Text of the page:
First, I considered the ethical question of developing solar power plants in the Mojave through an anthropocentric point of view. Anthropocentrism is the human-centered philosophy that places humans as the sole recipients of moral protection. From this point of view, it is our obligation to develop renewable energy resources for the sake of providing sustainable energy for the persistence of human progress. Therefore, because the desert has high potential for solar power, building solar plants in the Mojave would be the ethical choice. My cousin recently traveled to Lone Pine, CA (a desert locale), and the locals told her that they fought heartily for implementation of solar panels in their community. Lone Pine has higher than average electricity costs, and embracing solar energy would effectively lower long-term costs for that area. Here, the human benefits of solar energy are clear. From an anthropocentric point of view, building solar panels in desert communities is ethical.
That said, anthropocentrism caused the energy, climate, and environmental crisis in the first place. Exploitation of nature for its instrumental value is part of our checkered history as inhabitants of this planet. Anthropocentrism is a shallow viewpoint and is unsustainable; we cannot continue to make choices solely for the benefit of human advancement while ignoring the fact that we are outsiders parachuting into the habitats of other organisms. The “responsibility to protect” is a philosophy which holds that we, as creatures with intelligence, have an obligation to protect the most vulnerable among us. Usually, this philosophy is applied to our behavior towards fellow humans; however, we can extend this “responsibility to protect” to non-human entities. Then, it would be incumbent on humans towards the environment to protect the most vulnerable organisms to the best of our ability.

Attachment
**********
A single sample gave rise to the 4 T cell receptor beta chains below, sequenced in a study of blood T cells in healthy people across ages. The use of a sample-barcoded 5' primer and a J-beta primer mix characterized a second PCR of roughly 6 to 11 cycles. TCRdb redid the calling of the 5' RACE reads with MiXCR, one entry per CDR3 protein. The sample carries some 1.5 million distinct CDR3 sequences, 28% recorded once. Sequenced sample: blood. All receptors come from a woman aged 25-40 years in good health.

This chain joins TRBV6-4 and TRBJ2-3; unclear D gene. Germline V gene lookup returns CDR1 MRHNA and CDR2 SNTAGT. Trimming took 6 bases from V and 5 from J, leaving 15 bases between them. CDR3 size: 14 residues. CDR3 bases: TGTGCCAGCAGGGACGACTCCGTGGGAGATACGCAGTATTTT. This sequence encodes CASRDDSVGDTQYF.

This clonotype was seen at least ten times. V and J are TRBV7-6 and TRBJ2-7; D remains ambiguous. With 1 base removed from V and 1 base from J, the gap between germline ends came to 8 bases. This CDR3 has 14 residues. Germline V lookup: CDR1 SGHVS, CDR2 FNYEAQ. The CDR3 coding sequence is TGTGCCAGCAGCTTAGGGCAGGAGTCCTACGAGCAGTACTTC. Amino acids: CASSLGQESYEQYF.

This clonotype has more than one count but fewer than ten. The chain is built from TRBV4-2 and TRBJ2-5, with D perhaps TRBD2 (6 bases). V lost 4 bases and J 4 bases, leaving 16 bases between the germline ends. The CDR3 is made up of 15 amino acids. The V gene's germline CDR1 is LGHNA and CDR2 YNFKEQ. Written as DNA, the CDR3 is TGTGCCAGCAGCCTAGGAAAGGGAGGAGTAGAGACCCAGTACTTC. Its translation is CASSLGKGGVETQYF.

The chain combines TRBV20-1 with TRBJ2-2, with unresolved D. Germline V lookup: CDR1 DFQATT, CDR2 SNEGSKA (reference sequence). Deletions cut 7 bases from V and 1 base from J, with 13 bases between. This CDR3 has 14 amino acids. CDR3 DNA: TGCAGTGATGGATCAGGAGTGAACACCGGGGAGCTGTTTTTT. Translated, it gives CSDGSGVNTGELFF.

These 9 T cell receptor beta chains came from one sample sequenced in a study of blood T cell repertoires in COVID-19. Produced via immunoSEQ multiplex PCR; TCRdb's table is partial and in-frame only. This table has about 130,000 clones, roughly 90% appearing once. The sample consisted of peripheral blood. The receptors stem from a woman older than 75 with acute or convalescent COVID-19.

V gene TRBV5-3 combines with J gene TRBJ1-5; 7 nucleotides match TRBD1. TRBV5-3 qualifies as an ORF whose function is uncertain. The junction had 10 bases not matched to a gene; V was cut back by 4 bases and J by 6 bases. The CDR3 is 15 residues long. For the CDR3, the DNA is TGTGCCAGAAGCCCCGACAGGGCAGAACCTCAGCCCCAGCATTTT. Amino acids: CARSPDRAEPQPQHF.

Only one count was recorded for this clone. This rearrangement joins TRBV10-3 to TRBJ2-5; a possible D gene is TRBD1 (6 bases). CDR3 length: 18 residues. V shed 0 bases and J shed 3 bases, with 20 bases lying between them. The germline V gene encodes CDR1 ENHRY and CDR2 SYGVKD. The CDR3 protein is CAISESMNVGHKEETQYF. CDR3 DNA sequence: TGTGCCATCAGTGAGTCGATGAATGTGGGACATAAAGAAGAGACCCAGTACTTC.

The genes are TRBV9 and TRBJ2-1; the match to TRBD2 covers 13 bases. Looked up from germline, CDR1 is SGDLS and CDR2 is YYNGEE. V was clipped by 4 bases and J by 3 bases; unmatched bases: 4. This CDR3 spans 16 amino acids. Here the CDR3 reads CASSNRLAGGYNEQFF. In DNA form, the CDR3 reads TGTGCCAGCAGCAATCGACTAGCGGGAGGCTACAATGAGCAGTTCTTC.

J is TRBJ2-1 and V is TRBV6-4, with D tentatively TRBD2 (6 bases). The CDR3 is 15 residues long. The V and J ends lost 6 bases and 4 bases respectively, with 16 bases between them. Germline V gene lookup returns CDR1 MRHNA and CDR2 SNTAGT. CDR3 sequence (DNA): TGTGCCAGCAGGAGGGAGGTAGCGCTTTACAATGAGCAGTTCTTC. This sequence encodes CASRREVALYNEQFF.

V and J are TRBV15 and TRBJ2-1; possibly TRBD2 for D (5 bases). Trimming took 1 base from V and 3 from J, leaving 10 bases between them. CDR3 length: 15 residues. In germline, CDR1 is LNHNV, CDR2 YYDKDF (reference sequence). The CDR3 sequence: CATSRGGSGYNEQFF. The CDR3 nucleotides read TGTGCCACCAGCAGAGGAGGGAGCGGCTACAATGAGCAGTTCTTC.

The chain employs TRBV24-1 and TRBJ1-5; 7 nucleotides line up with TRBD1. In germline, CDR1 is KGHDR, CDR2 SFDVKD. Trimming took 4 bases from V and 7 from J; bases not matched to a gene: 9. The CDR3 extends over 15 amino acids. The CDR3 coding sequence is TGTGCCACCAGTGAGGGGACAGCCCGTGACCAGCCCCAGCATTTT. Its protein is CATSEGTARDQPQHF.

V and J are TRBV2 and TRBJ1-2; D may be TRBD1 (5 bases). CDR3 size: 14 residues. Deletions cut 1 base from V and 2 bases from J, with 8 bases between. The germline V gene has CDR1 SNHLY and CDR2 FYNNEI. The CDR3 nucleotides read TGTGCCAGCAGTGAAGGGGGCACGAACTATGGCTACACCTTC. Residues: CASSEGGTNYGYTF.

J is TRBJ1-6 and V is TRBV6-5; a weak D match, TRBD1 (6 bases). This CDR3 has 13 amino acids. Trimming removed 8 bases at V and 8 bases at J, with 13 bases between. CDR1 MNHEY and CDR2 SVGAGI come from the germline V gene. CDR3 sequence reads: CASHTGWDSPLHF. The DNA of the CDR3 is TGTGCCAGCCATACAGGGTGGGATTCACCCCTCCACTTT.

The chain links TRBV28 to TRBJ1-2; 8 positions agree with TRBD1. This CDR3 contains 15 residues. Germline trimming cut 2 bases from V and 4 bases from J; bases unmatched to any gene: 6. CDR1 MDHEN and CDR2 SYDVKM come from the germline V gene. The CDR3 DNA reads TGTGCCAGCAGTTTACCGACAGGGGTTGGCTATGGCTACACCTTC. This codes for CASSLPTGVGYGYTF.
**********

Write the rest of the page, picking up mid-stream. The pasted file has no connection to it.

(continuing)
In order to consider the ethics of solar panel production in the Mojave as it pertains to non-human entities, we would need to broaden the scope of our moral obligations. One of these ethical extensionisms is zoocentrism, which is an ethical philosophy that extends moral protection to animals. This point of view focuses mainly on animals which are perceived as being conscious—so within the Mojave desert, a zoocentric point of view would argue for the environmental protection of the Desert bighorn sheep (Ovis canadensis), for example, but not the Badwater snail (Assiminea infima). Using zoocentrism, solar panel infrastructure in the Mojave would be ethically acceptable so long as it doesn’t disturb higher vertebrates. Mitigating solutions would include leaving migration corridors and relocating those vertebrates. However, in addition to ignoring “lower vertebrates,” a zoocentric point of view also ignores other organisms, including plant species of state and federal concern within the Mojave.
In order to extend moral consideration to all life, one would take a biocentric point of view. Biocentrism is a life-centered ethical philosophy, holding all life sacred—not just conscious life. Let’s consider the Joshua tree—it is endemic to and widespread in the Mojave, but its range is predicted to be heavily impacted by climate change. Therefore, switching to renewable resources like solar energy should theoretically be beneficial for the protection of the Joshua tree as it will help abate human-caused climate change and its impacts on the Joshua tree. However, building solar panel infrastructure in the Joshua tree’s only natural habitat will invariably affect the health of this species through habitat destruction, shifting sands, and potentially the blockage of sunlight available to the plant. There are other ways to implement solar energy without building solar panels in the desert, but we must consider what is best for the greater good; that is, we must do what is best for all life on this planet, not just the Joshua tree.